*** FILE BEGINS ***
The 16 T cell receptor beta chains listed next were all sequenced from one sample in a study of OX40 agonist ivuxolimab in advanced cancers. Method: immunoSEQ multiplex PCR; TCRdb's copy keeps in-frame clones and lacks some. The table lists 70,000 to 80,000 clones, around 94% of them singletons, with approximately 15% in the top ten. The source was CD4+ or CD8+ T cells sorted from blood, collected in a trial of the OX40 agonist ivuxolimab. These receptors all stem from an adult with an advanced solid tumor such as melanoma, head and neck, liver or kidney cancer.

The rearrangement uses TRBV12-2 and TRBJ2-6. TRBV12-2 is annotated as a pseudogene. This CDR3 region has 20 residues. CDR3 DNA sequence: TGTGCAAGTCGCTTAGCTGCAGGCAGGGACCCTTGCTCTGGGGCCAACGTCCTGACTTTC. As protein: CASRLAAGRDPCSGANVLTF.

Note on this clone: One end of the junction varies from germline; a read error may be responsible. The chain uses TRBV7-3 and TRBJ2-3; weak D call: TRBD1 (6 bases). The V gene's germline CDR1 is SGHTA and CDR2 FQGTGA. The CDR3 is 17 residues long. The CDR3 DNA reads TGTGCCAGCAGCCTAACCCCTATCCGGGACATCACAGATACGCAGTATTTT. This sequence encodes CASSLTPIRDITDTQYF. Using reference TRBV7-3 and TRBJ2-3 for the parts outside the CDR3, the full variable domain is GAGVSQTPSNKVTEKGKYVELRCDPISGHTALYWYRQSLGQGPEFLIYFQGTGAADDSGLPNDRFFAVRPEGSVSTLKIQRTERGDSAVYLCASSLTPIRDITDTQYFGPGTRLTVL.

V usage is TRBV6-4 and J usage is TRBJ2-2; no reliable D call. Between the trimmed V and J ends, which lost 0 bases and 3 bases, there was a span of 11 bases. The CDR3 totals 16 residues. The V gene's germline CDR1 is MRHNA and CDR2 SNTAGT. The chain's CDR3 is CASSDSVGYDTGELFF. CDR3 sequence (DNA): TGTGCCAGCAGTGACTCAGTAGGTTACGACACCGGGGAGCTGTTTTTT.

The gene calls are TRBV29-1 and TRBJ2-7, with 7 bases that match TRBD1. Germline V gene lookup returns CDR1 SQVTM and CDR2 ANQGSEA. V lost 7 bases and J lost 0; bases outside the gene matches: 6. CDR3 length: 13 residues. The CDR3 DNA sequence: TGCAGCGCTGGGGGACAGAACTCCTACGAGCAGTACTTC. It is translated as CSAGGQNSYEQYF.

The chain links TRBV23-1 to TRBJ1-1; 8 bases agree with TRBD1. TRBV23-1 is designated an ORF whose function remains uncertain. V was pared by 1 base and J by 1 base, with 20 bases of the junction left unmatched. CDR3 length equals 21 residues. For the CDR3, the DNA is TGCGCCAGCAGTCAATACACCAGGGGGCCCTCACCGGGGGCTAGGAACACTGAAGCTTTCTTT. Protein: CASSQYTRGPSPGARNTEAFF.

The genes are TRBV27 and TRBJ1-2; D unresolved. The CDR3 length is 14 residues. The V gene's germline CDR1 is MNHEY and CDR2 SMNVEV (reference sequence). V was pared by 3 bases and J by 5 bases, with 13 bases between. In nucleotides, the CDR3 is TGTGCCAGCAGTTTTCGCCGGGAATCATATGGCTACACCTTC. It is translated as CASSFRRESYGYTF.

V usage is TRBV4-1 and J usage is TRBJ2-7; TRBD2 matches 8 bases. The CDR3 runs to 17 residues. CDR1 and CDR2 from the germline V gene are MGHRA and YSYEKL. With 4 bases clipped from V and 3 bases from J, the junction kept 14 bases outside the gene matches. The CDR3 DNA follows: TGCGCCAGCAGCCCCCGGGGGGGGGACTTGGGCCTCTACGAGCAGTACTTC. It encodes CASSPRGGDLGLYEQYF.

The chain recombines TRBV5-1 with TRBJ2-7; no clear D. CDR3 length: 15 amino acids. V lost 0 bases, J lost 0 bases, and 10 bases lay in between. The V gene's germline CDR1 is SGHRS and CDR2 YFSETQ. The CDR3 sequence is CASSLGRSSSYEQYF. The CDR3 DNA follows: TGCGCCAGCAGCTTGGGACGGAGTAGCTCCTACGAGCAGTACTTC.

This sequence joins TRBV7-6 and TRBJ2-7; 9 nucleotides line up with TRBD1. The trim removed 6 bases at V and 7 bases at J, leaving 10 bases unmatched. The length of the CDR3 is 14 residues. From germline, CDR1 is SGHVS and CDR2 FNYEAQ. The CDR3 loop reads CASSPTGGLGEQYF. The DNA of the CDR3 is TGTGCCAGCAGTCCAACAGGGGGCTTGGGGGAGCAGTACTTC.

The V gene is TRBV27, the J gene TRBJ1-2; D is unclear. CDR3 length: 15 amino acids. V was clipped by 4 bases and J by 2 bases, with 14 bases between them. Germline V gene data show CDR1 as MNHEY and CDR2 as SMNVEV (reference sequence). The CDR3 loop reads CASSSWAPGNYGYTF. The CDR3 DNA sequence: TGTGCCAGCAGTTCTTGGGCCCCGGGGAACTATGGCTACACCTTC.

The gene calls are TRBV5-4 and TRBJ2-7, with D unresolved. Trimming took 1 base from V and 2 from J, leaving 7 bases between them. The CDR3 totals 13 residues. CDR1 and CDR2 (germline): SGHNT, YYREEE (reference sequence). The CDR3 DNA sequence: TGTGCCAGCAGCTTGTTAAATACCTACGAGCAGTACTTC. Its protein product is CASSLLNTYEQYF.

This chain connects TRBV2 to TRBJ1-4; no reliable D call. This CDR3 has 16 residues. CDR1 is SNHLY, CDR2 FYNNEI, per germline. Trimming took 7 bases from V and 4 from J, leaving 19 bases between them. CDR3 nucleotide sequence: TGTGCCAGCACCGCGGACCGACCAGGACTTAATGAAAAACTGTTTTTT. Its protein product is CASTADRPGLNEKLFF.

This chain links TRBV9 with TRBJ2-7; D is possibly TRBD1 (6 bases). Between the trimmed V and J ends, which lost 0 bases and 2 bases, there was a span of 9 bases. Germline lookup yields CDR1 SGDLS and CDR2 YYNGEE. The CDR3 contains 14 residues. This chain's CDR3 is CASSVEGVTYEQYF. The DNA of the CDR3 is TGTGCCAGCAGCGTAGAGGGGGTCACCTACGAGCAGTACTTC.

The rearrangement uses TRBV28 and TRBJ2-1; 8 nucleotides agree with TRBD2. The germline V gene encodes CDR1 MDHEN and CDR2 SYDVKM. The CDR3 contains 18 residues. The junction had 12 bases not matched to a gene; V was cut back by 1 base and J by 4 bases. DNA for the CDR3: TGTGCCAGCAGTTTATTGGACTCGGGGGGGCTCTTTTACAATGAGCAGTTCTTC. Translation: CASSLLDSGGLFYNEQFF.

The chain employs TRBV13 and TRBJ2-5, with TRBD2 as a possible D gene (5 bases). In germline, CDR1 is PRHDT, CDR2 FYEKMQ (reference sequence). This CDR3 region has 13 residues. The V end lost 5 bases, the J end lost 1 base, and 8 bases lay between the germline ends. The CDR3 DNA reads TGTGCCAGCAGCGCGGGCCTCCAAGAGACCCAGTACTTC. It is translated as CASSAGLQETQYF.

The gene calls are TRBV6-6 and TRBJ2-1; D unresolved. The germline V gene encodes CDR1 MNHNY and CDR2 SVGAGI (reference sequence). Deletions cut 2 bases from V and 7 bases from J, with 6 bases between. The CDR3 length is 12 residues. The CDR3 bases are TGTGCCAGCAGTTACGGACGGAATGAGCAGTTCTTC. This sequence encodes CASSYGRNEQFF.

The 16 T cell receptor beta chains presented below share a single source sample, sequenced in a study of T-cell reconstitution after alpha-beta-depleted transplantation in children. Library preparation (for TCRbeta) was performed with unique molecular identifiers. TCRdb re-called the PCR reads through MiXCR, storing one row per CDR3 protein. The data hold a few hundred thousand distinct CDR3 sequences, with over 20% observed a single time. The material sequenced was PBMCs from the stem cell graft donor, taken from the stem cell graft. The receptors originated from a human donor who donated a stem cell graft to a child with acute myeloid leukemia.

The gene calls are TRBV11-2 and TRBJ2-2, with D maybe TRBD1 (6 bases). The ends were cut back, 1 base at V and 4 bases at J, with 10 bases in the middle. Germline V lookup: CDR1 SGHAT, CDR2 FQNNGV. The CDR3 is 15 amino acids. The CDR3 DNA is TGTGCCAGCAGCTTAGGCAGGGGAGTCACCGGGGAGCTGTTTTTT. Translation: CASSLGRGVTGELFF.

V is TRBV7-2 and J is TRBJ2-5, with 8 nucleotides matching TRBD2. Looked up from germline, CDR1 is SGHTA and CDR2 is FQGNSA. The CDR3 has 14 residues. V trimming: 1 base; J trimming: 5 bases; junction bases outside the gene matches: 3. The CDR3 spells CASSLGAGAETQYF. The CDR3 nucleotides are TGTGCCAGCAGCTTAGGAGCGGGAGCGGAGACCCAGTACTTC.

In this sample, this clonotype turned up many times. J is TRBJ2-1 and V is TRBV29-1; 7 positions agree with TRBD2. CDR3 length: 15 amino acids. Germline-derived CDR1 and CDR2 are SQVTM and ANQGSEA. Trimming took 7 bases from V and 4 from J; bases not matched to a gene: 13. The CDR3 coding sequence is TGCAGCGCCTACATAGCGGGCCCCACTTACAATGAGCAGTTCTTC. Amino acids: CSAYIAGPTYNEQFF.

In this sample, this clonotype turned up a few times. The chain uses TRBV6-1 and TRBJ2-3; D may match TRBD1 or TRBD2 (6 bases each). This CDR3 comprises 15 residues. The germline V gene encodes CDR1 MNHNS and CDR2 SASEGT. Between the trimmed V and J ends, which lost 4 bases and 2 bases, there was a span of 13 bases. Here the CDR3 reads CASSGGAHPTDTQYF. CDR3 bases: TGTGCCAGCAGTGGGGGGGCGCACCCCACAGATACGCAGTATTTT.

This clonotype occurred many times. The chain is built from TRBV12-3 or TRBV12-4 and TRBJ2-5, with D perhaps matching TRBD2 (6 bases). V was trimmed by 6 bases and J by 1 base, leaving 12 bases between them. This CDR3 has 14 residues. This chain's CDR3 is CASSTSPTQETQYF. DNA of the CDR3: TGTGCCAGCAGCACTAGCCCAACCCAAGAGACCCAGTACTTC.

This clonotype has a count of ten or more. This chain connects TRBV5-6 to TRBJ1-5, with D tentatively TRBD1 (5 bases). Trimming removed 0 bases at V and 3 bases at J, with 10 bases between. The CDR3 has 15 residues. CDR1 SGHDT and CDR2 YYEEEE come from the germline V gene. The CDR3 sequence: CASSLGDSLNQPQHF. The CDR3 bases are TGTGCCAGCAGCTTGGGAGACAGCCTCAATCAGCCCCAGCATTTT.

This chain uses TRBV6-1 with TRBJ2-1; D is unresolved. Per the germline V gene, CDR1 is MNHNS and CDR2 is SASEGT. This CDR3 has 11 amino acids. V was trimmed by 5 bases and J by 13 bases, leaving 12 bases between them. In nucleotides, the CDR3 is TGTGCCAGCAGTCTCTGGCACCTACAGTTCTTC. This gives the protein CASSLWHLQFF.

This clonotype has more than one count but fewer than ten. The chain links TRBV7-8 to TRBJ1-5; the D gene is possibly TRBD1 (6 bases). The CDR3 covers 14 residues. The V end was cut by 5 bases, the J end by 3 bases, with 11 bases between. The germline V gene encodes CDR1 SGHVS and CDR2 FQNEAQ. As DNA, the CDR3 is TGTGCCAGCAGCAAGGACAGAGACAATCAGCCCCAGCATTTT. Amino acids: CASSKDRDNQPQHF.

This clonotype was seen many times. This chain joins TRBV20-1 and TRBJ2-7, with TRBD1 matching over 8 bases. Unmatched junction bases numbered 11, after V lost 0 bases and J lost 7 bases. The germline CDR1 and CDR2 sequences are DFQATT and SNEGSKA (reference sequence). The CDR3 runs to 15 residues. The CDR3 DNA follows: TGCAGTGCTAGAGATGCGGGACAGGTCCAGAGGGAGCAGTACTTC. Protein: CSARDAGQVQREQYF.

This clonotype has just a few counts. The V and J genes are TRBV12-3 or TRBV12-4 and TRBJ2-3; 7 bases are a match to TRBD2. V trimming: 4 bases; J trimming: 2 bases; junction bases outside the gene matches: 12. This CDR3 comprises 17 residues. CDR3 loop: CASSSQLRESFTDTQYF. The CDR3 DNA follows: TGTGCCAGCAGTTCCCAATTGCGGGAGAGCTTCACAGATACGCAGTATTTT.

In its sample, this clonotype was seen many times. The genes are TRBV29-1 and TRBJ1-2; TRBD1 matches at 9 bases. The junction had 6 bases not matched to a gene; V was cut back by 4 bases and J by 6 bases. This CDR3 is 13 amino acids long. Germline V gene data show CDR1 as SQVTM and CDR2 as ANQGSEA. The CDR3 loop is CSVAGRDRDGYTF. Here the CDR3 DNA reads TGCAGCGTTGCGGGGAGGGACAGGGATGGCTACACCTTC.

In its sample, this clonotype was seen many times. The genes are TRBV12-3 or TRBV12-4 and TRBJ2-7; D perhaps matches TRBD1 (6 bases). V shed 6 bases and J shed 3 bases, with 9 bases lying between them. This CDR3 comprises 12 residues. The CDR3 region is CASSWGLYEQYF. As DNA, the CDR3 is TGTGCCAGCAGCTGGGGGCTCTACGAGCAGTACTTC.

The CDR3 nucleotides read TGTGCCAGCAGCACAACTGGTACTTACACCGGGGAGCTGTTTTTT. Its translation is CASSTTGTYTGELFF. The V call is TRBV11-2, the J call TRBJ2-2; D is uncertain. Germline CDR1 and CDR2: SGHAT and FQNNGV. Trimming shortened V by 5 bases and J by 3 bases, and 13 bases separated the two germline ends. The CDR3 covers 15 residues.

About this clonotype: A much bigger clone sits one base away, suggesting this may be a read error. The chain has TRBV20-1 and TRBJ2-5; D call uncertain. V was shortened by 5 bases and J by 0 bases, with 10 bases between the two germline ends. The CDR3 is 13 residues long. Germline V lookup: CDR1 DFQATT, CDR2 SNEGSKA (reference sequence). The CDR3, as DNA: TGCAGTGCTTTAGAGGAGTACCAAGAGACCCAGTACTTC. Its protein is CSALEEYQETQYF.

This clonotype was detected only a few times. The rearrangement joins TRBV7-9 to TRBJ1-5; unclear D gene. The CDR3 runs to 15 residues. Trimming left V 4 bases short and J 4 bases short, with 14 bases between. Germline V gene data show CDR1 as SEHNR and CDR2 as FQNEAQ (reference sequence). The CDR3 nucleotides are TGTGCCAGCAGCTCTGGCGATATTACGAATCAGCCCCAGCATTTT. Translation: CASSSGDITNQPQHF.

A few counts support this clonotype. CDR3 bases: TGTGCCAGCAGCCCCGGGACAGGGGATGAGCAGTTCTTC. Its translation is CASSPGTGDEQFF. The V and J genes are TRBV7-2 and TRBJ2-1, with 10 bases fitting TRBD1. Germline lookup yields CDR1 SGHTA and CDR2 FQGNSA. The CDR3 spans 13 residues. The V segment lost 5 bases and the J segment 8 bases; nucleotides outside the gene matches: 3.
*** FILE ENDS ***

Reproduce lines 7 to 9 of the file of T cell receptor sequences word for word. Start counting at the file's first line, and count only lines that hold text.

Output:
The genes are TRBV27 and TRBJ1-2; D unresolved. The CDR3 length is 14 residues. The V gene's germline CDR1 is MNHEY and CDR2 SMNVEV (reference sequence). V was pared by 3 bases and J by 5 bases, with 13 bases between. In nucleotides, the CDR3 is TGTGCCAGCAGTTTTCGCCGGGAATCATATGGCTACACCTTC. It is translated as CASSFRRESYGYTF.

V usage is TRBV4-1 and J usage is TRBJ2-7; TRBD2 matches 8 bases. The CDR3 runs to 17 residues. CDR1 and CDR2 from the germline V gene are MGHRA and YSYEKL. With 4 bases clipped from V and 3 bases from J, the junction kept 14 bases outside the gene matches. The CDR3 DNA follows: TGCGCCAGCAGCCCCCGGGGGGGGGACTTGGGCCTCTACGAGCAGTACTTC. It encodes CASSPRGGDLGLYEQYF.

The chain recombines TRBV5-1 with TRBJ2-7; no clear D. CDR3 length: 15 amino acids. V lost 0 bases, J lost 0 bases, and 10 bases lay in between. The V gene's germline CDR1 is SGHRS and CDR2 YFSETQ. The CDR3 sequence is CASSLGRSSSYEQYF. The CDR3 DNA follows: TGCGCCAGCAGCTTGGGACGGAGTAGCTCCTACGAGCAGTACTTC.